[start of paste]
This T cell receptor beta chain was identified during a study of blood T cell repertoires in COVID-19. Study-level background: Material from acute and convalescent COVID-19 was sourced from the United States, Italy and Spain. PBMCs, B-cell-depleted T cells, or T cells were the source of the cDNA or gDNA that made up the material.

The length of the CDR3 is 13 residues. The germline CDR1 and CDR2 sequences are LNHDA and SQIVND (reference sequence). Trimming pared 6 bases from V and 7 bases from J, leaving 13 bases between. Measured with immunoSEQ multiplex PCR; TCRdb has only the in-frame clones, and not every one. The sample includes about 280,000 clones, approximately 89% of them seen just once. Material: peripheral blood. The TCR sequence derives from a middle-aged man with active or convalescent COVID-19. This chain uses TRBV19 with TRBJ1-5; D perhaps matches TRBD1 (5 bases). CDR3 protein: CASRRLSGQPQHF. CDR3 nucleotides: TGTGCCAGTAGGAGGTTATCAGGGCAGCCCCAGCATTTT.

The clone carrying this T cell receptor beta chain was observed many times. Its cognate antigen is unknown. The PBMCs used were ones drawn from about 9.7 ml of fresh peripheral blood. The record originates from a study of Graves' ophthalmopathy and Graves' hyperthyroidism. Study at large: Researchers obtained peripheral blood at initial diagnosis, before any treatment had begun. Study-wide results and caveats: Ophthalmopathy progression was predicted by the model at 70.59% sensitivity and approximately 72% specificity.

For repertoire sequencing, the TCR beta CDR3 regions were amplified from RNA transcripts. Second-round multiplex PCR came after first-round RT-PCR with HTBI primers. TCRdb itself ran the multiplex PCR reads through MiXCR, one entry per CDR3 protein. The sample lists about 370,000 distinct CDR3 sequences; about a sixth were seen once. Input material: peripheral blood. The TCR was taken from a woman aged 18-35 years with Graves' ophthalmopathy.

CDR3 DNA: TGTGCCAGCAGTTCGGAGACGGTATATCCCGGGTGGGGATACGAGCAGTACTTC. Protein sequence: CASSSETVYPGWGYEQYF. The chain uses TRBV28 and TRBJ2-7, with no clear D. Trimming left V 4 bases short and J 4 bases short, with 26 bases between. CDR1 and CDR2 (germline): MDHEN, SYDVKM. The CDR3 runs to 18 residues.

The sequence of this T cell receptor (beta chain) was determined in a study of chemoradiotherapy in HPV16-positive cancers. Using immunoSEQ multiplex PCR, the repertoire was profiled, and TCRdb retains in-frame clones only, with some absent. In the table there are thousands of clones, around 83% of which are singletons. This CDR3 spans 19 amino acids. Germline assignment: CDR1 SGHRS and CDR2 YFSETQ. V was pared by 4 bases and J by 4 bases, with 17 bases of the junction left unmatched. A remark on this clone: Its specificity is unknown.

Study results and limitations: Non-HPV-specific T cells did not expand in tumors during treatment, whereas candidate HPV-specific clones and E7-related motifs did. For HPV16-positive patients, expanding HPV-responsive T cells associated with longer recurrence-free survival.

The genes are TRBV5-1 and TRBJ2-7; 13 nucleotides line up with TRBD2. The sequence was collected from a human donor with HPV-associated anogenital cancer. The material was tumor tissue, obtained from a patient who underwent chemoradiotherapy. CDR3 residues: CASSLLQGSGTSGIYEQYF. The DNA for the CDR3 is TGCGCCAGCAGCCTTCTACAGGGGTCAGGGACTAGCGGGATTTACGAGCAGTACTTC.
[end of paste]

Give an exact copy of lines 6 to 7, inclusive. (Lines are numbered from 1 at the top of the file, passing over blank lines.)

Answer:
The sequence of this T cell receptor (beta chain) was determined in a study of chemoradiotherapy in HPV16-positive cancers. Using immunoSEQ multiplex PCR, the repertoire was profiled, and TCRdb retains in-frame clones only, with some absent. In the table there are thousands of clones, around 83% of which are singletons. This CDR3 spans 19 amino acids. Germline assignment: CDR1 SGHRS and CDR2 YFSETQ. V was pared by 4 bases and J by 4 bases, with 17 bases of the junction left unmatched. A remark on this clone: Its specificity is unknown.

Study results and limitations: Non-HPV-specific T cells did not expand in tumors during treatment, whereas candidate HPV-specific clones and E7-related motifs did. For HPV16-positive patients, expanding HPV-responsive T cells associated with longer recurrence-free survival.